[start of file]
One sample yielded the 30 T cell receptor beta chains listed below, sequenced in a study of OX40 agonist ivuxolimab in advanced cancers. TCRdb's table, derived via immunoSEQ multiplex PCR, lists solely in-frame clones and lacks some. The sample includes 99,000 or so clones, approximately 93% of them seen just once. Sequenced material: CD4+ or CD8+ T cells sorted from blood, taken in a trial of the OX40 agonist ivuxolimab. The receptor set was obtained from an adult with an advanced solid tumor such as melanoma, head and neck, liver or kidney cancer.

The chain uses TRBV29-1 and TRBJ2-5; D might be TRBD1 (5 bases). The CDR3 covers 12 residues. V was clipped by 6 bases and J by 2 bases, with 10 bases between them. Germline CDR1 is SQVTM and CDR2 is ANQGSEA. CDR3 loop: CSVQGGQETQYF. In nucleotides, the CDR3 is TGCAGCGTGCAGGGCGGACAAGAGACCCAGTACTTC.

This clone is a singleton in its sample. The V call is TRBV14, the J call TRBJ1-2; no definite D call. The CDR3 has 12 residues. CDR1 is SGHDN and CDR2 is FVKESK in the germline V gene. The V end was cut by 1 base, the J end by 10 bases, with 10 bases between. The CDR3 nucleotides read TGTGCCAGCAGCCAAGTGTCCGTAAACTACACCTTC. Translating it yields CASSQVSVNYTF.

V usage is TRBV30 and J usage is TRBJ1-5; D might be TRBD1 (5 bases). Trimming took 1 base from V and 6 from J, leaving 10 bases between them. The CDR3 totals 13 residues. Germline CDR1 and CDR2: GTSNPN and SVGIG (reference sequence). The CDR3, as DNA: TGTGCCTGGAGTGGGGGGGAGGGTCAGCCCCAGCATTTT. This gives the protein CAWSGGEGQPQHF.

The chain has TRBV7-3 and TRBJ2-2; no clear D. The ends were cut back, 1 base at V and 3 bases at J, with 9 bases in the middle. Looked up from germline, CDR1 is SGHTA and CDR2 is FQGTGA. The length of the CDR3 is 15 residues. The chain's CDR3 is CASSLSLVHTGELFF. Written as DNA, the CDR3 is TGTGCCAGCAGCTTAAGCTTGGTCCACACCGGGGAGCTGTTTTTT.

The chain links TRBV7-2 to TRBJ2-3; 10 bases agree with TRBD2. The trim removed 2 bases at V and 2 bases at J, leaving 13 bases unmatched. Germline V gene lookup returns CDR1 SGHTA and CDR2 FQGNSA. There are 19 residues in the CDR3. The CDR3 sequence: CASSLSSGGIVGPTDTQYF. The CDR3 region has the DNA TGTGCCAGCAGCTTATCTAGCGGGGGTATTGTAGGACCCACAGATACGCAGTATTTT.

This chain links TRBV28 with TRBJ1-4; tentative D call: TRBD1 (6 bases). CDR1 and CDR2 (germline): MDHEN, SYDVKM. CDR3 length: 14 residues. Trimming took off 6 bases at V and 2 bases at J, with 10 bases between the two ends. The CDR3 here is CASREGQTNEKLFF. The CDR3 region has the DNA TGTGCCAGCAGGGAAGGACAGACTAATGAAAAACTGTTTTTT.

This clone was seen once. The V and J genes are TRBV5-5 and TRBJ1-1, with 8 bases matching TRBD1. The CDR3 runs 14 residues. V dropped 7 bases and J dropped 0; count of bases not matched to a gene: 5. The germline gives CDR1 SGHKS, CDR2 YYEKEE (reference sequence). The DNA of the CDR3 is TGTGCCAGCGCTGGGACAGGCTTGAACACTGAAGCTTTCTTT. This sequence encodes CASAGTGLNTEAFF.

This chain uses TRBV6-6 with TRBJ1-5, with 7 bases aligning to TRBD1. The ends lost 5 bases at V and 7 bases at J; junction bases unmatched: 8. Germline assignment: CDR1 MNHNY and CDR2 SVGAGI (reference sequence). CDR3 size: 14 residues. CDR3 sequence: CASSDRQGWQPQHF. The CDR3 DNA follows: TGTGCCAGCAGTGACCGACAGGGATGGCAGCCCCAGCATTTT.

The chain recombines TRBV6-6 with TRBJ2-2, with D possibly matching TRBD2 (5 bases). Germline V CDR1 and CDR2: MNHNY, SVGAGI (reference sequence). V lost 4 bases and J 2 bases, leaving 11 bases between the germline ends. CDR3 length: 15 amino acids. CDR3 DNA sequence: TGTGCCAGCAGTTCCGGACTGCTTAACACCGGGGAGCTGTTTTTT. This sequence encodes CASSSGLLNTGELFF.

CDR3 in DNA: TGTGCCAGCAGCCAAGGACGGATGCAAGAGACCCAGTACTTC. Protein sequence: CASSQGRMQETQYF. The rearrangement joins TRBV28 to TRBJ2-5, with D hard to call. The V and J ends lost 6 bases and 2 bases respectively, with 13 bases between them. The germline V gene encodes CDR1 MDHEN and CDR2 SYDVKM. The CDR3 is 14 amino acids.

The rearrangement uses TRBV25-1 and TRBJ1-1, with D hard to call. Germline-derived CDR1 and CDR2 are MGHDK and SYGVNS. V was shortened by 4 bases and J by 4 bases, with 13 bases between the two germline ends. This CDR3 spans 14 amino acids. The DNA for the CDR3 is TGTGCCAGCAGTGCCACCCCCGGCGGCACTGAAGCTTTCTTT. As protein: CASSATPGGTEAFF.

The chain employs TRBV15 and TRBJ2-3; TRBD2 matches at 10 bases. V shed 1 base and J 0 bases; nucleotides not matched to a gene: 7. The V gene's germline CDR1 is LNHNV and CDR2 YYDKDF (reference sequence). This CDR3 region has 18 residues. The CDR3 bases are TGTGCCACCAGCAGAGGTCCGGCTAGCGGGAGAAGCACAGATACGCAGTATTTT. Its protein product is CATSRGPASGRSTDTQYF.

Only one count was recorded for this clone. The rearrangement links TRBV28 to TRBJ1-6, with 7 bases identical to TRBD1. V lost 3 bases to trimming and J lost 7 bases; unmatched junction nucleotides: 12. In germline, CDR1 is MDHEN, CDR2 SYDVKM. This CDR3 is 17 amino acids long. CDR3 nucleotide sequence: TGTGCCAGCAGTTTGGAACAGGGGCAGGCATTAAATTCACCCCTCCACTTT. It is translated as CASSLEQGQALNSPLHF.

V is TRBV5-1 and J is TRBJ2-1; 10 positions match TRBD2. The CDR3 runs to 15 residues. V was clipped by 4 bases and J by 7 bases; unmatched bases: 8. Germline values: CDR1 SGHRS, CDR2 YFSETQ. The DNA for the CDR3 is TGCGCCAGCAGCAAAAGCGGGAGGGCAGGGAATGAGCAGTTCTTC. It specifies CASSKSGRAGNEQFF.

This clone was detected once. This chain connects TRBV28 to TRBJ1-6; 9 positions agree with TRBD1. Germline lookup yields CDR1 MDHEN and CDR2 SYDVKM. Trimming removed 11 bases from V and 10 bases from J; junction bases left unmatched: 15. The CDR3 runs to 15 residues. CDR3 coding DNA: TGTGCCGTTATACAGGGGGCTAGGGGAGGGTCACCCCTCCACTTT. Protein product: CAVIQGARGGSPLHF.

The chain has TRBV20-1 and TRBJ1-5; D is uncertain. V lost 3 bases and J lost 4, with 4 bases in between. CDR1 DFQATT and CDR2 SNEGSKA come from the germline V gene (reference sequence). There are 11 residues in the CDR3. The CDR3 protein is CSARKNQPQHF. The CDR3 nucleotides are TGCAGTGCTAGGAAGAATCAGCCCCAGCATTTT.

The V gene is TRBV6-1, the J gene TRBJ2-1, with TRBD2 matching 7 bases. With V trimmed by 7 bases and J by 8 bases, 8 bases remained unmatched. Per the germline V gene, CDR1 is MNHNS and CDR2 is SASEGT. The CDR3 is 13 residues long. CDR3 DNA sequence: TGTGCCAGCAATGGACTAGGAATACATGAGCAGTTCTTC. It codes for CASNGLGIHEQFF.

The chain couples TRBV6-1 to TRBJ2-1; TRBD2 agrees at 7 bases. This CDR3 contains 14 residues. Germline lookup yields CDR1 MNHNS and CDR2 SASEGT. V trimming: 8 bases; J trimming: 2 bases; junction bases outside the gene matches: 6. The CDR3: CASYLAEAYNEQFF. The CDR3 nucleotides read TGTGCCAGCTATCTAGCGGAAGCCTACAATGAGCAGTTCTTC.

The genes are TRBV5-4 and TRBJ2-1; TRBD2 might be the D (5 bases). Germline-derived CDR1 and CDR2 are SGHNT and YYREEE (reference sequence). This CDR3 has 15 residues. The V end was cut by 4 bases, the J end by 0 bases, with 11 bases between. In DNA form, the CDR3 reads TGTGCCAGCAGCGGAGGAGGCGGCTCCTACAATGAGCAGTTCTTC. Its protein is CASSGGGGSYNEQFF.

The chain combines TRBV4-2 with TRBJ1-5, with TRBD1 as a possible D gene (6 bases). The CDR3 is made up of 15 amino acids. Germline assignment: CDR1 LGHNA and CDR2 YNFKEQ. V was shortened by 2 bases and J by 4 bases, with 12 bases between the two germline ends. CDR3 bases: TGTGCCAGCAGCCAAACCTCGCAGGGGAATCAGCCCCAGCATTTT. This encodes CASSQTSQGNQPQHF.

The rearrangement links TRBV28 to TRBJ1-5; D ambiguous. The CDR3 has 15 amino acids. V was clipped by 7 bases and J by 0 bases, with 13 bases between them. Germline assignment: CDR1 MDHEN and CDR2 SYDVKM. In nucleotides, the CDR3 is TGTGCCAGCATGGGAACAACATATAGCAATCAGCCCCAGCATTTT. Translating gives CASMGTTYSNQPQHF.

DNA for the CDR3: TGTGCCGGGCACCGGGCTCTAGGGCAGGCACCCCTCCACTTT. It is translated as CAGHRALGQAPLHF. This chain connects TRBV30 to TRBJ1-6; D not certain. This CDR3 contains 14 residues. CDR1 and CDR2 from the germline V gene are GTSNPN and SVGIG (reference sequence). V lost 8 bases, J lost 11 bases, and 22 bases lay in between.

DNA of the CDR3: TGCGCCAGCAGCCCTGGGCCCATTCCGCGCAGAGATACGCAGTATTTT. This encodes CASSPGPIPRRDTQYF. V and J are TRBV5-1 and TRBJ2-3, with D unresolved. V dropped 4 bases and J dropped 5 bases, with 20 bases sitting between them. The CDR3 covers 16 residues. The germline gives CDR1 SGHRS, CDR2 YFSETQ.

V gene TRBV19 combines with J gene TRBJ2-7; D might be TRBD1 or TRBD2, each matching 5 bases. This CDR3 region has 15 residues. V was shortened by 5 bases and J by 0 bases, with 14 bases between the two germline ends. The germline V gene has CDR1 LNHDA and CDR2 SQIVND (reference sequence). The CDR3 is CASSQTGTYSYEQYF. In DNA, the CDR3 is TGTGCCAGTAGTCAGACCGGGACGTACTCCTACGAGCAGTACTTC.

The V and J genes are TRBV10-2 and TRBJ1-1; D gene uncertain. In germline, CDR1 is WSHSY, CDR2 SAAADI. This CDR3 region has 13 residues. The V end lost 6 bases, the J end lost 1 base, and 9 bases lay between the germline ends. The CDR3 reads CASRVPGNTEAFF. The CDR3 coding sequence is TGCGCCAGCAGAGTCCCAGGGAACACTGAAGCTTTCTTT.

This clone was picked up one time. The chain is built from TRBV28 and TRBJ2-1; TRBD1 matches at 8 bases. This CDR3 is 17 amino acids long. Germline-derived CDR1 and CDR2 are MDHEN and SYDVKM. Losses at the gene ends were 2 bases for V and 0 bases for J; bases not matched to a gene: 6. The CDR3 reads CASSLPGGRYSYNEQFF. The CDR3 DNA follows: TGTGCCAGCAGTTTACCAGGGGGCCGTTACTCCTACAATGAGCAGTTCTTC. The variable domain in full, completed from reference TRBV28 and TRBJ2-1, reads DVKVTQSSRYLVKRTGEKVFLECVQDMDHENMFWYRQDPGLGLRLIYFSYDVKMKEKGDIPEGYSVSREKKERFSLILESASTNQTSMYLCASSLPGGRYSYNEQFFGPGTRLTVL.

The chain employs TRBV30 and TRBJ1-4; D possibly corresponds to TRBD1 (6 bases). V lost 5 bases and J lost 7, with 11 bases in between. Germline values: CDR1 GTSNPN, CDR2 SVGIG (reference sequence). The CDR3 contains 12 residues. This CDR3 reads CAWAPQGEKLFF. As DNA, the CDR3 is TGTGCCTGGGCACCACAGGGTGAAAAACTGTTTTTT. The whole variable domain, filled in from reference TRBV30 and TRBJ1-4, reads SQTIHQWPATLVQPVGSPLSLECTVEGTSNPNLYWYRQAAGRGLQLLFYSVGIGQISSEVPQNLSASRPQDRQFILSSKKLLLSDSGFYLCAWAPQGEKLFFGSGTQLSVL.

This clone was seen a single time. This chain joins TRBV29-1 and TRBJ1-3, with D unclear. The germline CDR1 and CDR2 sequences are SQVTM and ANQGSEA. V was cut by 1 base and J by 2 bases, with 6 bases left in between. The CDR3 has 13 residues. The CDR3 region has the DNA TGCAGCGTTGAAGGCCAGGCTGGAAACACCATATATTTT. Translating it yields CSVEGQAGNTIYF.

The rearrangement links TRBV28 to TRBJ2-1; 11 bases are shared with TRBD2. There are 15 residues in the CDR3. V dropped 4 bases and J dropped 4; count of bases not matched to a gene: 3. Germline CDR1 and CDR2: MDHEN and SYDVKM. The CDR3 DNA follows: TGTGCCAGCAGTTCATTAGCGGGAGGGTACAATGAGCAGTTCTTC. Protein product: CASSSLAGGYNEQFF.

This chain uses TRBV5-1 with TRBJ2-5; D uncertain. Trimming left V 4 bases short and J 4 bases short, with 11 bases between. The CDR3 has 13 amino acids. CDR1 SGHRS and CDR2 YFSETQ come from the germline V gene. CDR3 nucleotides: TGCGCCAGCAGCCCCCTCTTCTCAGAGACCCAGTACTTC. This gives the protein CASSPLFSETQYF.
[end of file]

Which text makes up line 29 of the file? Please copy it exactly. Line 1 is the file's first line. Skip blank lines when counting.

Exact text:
This clone was seen a single time. This chain joins TRBV29-1 and TRBJ1-3, with D unclear. The germline CDR1 and CDR2 sequences are SQVTM and ANQGSEA. V was cut by 1 base and J by 2 bases, with 6 bases left in between. The CDR3 has 13 residues. The CDR3 region has the DNA TGCAGCGTTGAAGGCCAGGCTGGAAACACCATATATTTT. Translating it yields CSVEGQAGNTIYF.